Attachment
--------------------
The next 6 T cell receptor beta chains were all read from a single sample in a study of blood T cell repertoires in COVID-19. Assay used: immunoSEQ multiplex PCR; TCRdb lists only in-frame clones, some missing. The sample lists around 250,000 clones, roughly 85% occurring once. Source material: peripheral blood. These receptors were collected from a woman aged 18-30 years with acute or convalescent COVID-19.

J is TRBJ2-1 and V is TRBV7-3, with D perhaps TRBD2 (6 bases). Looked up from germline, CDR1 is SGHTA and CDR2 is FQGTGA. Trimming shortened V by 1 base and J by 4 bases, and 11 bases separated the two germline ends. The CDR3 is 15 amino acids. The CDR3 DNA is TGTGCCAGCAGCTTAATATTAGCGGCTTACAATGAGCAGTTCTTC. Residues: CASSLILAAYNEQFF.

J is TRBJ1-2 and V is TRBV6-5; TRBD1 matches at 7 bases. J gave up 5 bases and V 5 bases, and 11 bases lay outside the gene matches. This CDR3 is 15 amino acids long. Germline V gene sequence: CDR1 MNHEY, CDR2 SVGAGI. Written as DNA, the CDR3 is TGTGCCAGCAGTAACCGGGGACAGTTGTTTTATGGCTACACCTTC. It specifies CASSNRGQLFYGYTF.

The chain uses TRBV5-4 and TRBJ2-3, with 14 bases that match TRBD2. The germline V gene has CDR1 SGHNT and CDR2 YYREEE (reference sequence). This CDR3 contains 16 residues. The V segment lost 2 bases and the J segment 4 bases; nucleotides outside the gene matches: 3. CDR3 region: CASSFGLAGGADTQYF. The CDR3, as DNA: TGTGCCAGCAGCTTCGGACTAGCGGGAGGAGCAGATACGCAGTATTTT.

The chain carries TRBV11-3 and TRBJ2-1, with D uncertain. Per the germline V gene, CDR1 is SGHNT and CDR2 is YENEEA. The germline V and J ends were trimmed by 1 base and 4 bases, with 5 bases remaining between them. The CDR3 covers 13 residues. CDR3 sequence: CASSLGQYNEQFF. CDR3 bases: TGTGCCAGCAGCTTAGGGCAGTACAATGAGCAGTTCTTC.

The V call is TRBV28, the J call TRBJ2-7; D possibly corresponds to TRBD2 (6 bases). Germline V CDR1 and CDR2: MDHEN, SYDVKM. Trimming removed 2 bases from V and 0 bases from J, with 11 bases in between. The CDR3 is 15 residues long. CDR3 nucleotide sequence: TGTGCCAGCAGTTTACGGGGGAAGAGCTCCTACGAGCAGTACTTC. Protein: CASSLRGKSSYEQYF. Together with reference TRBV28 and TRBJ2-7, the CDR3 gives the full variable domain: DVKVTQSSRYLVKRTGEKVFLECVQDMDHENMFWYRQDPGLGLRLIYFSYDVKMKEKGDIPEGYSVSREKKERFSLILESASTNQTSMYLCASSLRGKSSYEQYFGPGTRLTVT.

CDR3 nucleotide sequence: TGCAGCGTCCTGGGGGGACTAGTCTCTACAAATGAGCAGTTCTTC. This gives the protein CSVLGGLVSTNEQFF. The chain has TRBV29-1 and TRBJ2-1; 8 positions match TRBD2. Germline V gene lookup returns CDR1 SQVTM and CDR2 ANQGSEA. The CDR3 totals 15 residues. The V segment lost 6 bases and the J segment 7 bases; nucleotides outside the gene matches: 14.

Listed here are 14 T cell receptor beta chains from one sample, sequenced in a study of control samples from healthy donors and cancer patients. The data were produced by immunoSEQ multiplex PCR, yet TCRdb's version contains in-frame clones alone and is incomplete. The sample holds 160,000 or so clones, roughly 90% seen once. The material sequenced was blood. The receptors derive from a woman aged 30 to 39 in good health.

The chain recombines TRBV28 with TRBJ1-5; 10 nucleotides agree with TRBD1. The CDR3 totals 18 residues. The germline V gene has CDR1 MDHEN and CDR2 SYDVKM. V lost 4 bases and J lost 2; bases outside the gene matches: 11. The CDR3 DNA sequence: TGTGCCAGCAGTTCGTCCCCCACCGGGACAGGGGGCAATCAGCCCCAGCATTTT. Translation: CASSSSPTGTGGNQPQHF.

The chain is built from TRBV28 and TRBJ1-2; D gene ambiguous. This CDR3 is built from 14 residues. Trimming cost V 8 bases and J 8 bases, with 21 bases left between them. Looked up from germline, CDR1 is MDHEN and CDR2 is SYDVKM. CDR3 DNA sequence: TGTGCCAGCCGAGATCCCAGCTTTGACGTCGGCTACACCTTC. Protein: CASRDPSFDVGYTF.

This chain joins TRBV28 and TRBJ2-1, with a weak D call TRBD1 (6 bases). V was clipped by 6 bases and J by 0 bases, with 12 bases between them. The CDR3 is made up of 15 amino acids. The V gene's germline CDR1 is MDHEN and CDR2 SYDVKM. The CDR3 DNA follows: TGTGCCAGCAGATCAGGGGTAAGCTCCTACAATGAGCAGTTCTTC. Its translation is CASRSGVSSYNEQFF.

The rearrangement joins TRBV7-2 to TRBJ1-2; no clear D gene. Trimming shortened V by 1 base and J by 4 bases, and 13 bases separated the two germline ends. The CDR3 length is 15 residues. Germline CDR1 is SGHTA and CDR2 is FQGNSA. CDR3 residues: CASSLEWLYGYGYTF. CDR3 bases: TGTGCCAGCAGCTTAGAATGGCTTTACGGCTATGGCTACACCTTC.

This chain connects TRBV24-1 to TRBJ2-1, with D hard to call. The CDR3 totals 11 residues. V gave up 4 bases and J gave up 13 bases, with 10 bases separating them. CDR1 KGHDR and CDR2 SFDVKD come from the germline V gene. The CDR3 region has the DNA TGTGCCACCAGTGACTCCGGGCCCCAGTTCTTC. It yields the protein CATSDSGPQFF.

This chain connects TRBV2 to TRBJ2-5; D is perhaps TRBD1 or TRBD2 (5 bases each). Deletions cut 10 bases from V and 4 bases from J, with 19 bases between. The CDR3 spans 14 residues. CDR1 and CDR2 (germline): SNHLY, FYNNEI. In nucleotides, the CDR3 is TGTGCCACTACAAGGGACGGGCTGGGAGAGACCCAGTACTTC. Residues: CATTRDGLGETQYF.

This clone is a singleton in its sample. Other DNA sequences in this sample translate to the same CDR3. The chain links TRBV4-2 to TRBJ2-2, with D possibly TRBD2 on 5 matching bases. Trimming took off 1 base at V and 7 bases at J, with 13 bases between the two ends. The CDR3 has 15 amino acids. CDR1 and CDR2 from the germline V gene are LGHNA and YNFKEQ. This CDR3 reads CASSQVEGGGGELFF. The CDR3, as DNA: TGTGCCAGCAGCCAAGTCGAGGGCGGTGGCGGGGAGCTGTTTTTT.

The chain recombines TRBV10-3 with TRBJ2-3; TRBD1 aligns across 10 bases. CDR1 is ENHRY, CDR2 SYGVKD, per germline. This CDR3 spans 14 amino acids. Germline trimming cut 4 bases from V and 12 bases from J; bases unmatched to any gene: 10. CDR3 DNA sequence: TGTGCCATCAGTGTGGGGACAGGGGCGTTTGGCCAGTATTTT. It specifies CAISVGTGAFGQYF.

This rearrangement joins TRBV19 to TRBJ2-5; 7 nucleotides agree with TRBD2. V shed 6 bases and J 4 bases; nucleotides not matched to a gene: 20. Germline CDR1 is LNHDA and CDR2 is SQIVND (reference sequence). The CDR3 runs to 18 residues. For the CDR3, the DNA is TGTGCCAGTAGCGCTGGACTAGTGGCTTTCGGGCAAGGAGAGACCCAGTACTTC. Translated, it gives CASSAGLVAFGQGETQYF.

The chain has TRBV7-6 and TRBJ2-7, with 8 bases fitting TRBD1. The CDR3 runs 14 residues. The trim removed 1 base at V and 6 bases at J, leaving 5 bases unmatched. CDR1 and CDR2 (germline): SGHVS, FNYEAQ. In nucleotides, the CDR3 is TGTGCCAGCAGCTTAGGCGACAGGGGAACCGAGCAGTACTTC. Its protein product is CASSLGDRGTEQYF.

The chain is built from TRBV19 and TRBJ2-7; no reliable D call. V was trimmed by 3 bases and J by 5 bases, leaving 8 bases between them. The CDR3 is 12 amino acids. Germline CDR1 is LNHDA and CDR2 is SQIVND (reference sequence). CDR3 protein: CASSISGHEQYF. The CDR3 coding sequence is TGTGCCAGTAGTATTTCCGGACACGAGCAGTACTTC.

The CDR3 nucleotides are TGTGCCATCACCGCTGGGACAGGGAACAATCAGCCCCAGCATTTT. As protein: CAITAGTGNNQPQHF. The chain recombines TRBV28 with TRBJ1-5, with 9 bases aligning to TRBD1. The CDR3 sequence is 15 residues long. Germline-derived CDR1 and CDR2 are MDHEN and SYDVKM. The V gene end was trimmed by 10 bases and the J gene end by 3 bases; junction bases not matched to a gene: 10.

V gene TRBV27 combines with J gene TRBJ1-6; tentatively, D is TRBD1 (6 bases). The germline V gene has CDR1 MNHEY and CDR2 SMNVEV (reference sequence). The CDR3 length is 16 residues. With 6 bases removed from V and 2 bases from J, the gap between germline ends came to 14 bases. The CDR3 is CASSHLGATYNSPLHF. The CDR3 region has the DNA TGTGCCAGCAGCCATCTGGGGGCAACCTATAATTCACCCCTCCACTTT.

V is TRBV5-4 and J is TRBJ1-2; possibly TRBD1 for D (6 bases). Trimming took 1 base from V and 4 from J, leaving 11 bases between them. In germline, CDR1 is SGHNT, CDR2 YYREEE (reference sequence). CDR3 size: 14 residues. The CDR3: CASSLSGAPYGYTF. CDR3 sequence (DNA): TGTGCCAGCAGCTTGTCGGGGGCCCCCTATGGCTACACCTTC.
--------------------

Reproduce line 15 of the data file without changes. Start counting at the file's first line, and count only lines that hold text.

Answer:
This clone is a singleton in its sample. Other DNA sequences in this sample translate to the same CDR3. The chain links TRBV4-2 to TRBJ2-2, with D possibly TRBD2 on 5 matching bases. Trimming took off 1 base at V and 7 bases at J, with 13 bases between the two ends. The CDR3 has 15 amino acids. CDR1 and CDR2 from the germline V gene are LGHNA and YNFKEQ. This CDR3 reads CASSQVEGGGGELFF. The CDR3, as DNA: TGTGCCAGCAGCCAAGTCGAGGGCGGTGGCGGGGAGCTGTTTTTT.